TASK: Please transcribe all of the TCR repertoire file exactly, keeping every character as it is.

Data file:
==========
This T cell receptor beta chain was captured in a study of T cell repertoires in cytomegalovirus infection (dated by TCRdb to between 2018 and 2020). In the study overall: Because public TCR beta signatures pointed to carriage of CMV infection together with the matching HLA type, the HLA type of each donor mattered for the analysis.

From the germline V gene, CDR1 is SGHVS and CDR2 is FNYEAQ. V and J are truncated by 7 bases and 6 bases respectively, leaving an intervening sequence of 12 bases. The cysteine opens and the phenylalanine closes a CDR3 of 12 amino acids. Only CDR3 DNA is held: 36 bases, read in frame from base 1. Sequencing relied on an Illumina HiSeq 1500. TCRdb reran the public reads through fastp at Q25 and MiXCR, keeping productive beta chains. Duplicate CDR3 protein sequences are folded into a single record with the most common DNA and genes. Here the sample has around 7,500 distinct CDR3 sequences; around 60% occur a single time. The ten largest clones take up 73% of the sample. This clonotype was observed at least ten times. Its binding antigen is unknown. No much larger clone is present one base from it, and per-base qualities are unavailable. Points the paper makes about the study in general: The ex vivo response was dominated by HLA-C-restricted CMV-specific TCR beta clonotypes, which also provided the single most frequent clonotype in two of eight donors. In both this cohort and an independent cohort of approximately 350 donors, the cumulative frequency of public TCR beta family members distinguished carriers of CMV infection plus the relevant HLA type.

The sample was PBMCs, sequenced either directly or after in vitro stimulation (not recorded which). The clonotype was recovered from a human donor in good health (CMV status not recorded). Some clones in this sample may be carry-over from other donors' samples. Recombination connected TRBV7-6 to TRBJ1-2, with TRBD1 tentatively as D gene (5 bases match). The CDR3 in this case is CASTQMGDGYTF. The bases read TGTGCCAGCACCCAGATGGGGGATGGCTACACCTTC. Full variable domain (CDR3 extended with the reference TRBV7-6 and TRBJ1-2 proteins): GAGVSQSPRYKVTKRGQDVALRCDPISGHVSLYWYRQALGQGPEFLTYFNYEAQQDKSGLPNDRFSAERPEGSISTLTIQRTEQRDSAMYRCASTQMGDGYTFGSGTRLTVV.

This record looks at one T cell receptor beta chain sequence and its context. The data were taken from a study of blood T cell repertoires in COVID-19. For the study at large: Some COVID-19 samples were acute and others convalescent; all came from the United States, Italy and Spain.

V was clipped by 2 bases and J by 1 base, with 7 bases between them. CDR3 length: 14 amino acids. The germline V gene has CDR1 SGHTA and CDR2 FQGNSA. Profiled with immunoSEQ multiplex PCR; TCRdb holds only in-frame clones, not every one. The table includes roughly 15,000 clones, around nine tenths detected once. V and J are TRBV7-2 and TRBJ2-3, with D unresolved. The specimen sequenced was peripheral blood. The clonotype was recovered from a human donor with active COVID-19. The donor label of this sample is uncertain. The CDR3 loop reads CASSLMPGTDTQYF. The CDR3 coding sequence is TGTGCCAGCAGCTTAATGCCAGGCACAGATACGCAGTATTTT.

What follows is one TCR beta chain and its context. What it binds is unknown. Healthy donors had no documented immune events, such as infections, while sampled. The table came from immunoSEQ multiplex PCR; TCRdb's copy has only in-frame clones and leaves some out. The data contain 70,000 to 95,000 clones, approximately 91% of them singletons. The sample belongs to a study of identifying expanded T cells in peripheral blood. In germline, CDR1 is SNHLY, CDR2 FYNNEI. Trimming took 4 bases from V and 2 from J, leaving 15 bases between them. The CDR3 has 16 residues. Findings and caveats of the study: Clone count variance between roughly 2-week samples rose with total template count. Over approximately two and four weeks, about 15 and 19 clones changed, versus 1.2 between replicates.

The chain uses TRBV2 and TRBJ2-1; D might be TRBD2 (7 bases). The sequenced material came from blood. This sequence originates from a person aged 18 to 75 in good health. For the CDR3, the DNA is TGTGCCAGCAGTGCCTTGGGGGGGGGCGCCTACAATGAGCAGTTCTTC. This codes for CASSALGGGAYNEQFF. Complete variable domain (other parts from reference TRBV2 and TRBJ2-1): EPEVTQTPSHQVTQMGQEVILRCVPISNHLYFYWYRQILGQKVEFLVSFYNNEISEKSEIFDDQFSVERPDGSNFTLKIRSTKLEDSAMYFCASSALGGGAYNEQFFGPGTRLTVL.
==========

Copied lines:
This T cell receptor beta chain was captured in a study of T cell repertoires in cytomegalovirus infection (dated by TCRdb to between 2018 and 2020). In the study overall: Because public TCR beta signatures pointed to carriage of CMV infection together with the matching HLA type, the HLA type of each donor mattered for the analysis.

From the germline V gene, CDR1 is SGHVS and CDR2 is FNYEAQ. V and J are truncated by 7 bases and 6 bases respectively, leaving an intervening sequence of 12 bases. The cysteine opens and the phenylalanine closes a CDR3 of 12 amino acids. Only CDR3 DNA is held: 36 bases, read in frame from base 1. Sequencing relied on an Illumina HiSeq 1500. TCRdb reran the public reads through fastp at Q25 and MiXCR, keeping productive beta chains. Duplicate CDR3 protein sequences are folded into a single record with the most common DNA and genes. Here the sample has around 7,500 distinct CDR3 sequences; around 60% occur a single time. The ten largest clones take up 73% of the sample. This clonotype was observed at least ten times. Its binding antigen is unknown. No much larger clone is present one base from it, and per-base qualities are unavailable. Points the paper makes about the study in general: The ex vivo response was dominated by HLA-C-restricted CMV-specific TCR beta clonotypes, which also provided the single most frequent clonotype in two of eight donors. In both this cohort and an independent cohort of approximately 350 donors, the cumulative frequency of public TCR beta family members distinguished carriers of CMV infection plus the relevant HLA type.

The sample was PBMCs, sequenced either directly or after in vitro stimulation (not recorded which). The clonotype was recovered from a human donor in good health (CMV status not recorded). Some clones in this sample may be carry-over from other donors' samples. Recombination connected TRBV7-6 to TRBJ1-2, with TRBD1 tentatively as D gene (5 bases match). The CDR3 in this case is CASTQMGDGYTF. The bases read TGTGCCAGCACCCAGATGGGGGATGGCTACACCTTC. Full variable domain (CDR3 extended with the reference TRBV7-6 and TRBJ1-2 proteins): GAGVSQSPRYKVTKRGQDVALRCDPISGHVSLYWYRQALGQGPEFLTYFNYEAQQDKSGLPNDRFSAERPEGSISTLTIQRTEQRDSAMYRCASTQMGDGYTFGSGTRLTVV.

This record looks at one T cell receptor beta chain sequence and its context. The data were taken from a study of blood T cell repertoires in COVID-19. For the study at large: Some COVID-19 samples were acute and others convalescent; all came from the United States, Italy and Spain.

V was clipped by 2 bases and J by 1 base, with 7 bases between them. CDR3 length: 14 amino acids. The germline V gene has CDR1 SGHTA and CDR2 FQGNSA. Profiled with immunoSEQ multiplex PCR; TCRdb holds only in-frame clones, not every one. The table includes roughly 15,000 clones, around nine tenths detected once. V and J are TRBV7-2 and TRBJ2-3, with D unresolved. The specimen sequenced was peripheral blood. The clonotype was recovered from a human donor with active COVID-19. The donor label of this sample is uncertain. The CDR3 loop reads CASSLMPGTDTQYF. The CDR3 coding sequence is TGTGCCAGCAGCTTAATGCCAGGCACAGATACGCAGTATTTT.

What follows is one TCR beta chain and its context. What it binds is unknown. Healthy donors had no documented immune events, such as infections, while sampled. The table came from immunoSEQ multiplex PCR; TCRdb's copy has only in-frame clones and leaves some out. The data contain 70,000 to 95,000 clones, approximately 91% of them singletons. The sample belongs to a study of identifying expanded T cells in peripheral blood. In germline, CDR1 is SNHLY, CDR2 FYNNEI. Trimming took 4 bases from V and 2 from J, leaving 15 bases between them. The CDR3 has 16 residues. Findings and caveats of the study: Clone count variance between roughly 2-week samples rose with total template count. Over approximately two and four weeks, about 15 and 19 clones changed, versus 1.2 between replicates.

The chain uses TRBV2 and TRBJ2-1; D might be TRBD2 (7 bases). The sequenced material came from blood. This sequence originates from a person aged 18 to 75 in good health. For the CDR3, the DNA is TGTGCCAGCAGTGCCTTGGGGGGGGGCGCCTACAATGAGCAGTTCTTC. This codes for CASSALGGGAYNEQFF. Complete variable domain (other parts from reference TRBV2 and TRBJ2-1): EPEVTQTPSHQVTQMGQEVILRCVPISNHLYFYWYRQILGQKVEFLVSFYNNEISEKSEIFDDQFSVERPDGSNFTLKIRSTKLEDSAMYFCASSALGGGAYNEQFFGPGTRLTVL.